- The Washington Times - Monday, May 6, 2002

When Prime Minister Ariel Sharon meets President Bush at the White House tomorrow, the Israeli leader will seek to engage the American leader in discussions about realistically salvaging what's left of the peace process, in the wake of a terrorism campaign waged by Palestinian Authority Chairman Yasser Arafat that has killed more than 470 Israelis during the past 19 months and injured more than 3,800 others. During its recent military operations to wipe out the terrorist networks that were flourishing in areas of the West Bank under Mr. Arafat's control, the Israeli Army uncovered a warehouse full of documentary evidence linking the longtime PLO boss, Saudi Arabia, Iran, Iraq and Syria to suicide bombings and other attacks against the Jewish state.
Mr. Arafat and the Saudis are being passionately courted by Mr. Bush and Secretary of State Colin Powell, who desperately want to see them as "peacemakers." But if even a fraction of the evidence collected by the Israelis and laid out in chilling, comprehensive detail yesterday in the New York Times is correct, these worthies ought to be in jail cells awaiting trial for war crimes. For example, the evidence (some of which was previously reported in The Washington Times and the Jerusalem Post) includes a document "bearing the logo of the Saudi Committee for Assistance to the Al Quds Intifada that details more than $500,000 in payments to the families of 102 'martyrs,' at least 8 of whom, Israeli officials said, participated in 'suicide' attacks." Israel charges that the committee was headed by Prince Nayef bin Abdel Aziz, Saudi Arabia's interior minister.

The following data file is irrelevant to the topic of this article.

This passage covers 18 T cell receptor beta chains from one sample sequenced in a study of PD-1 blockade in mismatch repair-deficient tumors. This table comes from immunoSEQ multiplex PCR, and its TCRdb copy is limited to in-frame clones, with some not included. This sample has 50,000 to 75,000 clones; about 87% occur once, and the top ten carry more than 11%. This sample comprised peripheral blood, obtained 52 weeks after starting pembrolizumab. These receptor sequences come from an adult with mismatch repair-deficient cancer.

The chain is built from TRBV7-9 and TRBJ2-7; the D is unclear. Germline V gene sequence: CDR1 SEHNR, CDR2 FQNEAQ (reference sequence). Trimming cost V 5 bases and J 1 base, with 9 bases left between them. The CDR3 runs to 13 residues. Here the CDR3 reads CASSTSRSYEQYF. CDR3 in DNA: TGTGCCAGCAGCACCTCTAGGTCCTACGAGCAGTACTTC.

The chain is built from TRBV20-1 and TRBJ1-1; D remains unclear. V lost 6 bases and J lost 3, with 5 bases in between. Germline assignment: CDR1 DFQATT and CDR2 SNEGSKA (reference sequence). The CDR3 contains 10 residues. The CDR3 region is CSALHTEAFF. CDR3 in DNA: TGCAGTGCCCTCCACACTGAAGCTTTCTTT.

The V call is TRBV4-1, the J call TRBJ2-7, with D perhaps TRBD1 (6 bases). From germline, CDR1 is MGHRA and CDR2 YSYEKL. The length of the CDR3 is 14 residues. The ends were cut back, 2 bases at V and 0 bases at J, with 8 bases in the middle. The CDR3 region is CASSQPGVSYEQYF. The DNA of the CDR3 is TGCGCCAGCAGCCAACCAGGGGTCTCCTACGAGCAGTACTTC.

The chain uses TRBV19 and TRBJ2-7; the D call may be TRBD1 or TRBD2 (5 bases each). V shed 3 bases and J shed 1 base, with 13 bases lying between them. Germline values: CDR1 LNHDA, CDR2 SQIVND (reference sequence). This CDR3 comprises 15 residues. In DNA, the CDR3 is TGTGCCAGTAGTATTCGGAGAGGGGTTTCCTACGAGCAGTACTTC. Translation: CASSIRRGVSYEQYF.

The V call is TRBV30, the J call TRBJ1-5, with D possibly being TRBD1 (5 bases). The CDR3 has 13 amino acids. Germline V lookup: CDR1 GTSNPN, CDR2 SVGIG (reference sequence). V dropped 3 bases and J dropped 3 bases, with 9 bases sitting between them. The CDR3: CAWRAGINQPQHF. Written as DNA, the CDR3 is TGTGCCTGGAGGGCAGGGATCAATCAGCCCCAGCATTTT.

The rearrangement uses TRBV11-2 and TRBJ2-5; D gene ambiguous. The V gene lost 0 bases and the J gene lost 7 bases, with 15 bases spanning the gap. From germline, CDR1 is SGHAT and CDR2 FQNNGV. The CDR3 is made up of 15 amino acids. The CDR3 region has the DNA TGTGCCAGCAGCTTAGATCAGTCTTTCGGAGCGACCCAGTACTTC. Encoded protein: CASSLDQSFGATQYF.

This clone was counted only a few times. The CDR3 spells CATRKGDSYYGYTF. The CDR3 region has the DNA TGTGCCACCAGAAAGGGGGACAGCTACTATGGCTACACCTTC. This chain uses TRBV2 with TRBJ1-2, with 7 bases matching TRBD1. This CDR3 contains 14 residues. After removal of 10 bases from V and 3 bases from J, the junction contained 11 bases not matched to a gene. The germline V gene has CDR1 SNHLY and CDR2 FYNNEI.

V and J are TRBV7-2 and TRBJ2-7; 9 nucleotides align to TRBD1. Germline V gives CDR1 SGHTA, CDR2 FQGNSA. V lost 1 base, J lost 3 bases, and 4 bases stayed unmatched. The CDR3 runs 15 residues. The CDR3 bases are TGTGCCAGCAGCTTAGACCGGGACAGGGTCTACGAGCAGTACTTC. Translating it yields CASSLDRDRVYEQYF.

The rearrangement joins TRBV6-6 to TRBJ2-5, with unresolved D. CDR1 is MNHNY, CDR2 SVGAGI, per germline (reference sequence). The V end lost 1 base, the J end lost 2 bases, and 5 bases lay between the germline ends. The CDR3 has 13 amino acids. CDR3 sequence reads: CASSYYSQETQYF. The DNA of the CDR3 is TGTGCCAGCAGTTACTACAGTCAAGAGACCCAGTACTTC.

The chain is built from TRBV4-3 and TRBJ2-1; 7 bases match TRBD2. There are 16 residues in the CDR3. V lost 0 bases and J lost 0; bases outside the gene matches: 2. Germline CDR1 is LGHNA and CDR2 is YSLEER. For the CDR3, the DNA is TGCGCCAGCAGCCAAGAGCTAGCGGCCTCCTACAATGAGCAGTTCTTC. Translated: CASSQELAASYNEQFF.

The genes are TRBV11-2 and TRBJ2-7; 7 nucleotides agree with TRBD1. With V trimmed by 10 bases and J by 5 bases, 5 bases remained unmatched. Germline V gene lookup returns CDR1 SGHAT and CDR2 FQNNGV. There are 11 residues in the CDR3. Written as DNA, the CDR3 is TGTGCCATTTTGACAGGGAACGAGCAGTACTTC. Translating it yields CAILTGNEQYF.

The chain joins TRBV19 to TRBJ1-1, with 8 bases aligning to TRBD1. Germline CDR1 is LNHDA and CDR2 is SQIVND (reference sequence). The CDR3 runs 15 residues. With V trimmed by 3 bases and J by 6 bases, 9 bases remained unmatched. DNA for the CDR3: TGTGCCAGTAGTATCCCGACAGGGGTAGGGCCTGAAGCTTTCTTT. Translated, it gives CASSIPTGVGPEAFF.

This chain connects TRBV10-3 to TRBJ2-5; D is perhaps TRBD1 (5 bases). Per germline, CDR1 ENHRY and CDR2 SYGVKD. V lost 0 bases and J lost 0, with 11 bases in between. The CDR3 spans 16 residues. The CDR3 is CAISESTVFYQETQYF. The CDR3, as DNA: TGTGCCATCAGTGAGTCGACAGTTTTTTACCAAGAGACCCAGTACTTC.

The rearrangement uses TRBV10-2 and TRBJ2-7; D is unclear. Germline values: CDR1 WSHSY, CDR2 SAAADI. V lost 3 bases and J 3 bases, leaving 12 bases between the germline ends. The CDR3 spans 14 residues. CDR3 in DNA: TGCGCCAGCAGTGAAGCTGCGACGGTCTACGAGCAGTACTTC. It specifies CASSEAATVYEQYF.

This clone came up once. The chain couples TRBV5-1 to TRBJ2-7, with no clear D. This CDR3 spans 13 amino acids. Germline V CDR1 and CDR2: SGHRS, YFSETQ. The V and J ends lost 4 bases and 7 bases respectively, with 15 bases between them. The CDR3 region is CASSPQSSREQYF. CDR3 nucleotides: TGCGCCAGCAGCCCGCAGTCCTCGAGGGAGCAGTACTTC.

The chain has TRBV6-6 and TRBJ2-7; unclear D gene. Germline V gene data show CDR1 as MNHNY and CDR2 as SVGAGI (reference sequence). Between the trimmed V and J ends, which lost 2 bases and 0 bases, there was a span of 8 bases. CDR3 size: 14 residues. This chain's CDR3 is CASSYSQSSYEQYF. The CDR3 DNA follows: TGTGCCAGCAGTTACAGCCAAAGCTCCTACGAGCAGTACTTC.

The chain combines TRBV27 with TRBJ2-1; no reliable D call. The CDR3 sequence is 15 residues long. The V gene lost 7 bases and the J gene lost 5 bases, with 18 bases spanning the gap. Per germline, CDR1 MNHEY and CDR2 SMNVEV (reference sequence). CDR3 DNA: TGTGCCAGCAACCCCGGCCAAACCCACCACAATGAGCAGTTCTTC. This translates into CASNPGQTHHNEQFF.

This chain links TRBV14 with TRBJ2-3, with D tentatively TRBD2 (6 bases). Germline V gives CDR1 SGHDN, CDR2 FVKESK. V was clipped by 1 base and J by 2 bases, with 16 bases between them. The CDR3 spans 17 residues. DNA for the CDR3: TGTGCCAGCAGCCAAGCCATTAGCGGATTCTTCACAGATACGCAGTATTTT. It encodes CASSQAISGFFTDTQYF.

Other documents found by the Israelis say that the Al Aqsa Brigades, a terrorist group affiliated with Mr. Arafat's Fatah wing of the PLO, collaborated with Islamic Jihad, an Iranian-backed terrorist group headquartered in Syria, in carrying out a November suicide attack in the Israeli city of Afula, in which two civilians were killed and 50 wounded. The documents also indicate that the attack was paid for by Islamic Jihad boss Ramadan Shallah, who lives in Syria. Israeli analysts say that a document dated September 2001 reveals that Mr. Arafat approved payments of $600 each to three men, one of whom led a Jan. 17 attack on a bar mitzvah party in Hadera where 6 persons were killed and 20 wounded.
Mr. Sharon is concerned, rightly, that the world is preoccupied with Mr. Arafat's suffering, while it gives short shrift to the plight of Israeli civilians slain, maimed and left orphaned by his thugs. "I got so many calls asking whether Arafat had enough food and candles [during the siege at his Ramallah headquarters]," Mr. Sharon says. "No one asked me about the two small girls whose parents were killed in a toy shop [by Palestinian terrorists]."
Unfortunately, some officials in the Bush administration seem annoyed that Mr. Sharon is taking up the president's time with such matters. The immediate challenge for Mr. Bush, a senior official told reporters Saturday, is to persuade Israel that "it's in their long-term interest to deal with Arafat, no matter how reprehensible he might be." This is typical of the mindset of European leaders' approach to the peace process (which is actually about process, not peace) and the Clinton administration's modus operandi when it came to dealing with Mr. Arafat and his continued violations of signed agreements with Israel. It's sad that Messrs. Bush and Powell, unable to bring themselves to stand up to terrorists like Mr. Arafat and their paymasters in the House of Saud, browbeat Mr. Sharon and Israel into making new concessions.


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